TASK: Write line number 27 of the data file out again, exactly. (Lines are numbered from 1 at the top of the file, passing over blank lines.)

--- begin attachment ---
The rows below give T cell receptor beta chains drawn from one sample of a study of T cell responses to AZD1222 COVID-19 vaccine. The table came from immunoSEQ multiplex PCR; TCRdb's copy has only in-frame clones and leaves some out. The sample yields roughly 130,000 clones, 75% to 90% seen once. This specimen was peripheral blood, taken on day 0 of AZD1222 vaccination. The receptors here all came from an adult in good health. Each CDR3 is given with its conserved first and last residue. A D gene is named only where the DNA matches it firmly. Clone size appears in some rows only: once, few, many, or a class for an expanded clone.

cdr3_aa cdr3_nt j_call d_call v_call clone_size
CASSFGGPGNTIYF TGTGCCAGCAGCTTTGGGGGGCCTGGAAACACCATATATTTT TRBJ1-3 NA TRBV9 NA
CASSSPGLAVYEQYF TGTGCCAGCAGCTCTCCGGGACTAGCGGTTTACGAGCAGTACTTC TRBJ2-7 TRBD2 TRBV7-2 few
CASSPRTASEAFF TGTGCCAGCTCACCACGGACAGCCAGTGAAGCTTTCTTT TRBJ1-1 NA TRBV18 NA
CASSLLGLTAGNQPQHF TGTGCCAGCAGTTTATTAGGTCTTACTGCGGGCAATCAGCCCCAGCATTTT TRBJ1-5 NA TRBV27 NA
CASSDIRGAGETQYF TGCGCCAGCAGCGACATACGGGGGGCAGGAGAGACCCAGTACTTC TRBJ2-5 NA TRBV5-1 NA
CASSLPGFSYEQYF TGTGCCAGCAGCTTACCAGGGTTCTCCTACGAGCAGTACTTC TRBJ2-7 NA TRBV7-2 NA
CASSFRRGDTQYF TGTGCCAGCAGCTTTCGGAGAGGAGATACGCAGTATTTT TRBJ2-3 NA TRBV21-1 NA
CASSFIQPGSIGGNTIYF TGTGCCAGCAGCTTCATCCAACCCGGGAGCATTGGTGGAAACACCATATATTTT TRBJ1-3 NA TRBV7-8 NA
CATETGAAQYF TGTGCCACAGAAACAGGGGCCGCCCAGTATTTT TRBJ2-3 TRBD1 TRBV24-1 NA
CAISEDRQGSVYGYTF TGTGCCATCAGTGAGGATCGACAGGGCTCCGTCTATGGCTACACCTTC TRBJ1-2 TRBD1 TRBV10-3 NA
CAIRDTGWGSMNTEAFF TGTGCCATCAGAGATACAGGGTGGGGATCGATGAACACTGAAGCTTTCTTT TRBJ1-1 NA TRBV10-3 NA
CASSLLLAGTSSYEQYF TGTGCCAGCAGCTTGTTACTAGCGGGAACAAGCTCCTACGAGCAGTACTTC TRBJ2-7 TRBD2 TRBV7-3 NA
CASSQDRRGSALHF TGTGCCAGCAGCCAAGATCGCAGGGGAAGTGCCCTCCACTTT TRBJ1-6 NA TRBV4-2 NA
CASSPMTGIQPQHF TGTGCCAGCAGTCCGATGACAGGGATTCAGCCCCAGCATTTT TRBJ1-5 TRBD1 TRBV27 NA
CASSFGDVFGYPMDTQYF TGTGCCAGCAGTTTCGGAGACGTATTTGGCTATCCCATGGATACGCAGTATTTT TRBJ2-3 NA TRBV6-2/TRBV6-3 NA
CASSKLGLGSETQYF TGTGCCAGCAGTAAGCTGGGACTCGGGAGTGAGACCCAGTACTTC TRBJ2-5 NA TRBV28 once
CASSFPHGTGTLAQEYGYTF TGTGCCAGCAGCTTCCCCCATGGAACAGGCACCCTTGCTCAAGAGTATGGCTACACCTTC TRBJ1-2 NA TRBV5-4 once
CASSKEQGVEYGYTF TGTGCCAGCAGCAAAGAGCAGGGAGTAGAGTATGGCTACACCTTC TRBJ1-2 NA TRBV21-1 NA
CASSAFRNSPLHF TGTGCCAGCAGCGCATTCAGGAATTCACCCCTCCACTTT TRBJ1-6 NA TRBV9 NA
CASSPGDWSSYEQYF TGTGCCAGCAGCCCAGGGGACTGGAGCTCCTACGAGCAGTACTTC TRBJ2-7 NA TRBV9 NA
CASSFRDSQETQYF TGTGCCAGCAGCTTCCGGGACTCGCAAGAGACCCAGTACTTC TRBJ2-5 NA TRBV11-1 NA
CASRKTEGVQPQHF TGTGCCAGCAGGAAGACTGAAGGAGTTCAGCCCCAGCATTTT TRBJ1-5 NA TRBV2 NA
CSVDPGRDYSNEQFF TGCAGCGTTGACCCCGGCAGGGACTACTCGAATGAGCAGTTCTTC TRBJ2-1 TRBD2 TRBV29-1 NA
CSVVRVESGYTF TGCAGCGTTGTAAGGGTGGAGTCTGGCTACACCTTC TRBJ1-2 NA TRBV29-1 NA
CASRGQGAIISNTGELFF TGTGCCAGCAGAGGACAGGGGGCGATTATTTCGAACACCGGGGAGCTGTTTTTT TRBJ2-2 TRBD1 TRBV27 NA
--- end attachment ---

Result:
CASRGQGAIISNTGELFF TGTGCCAGCAGAGGACAGGGGGCGATTATTTCGAACACCGGGGAGCTGTTTTTT TRBJ2-2 TRBD1 TRBV27 NA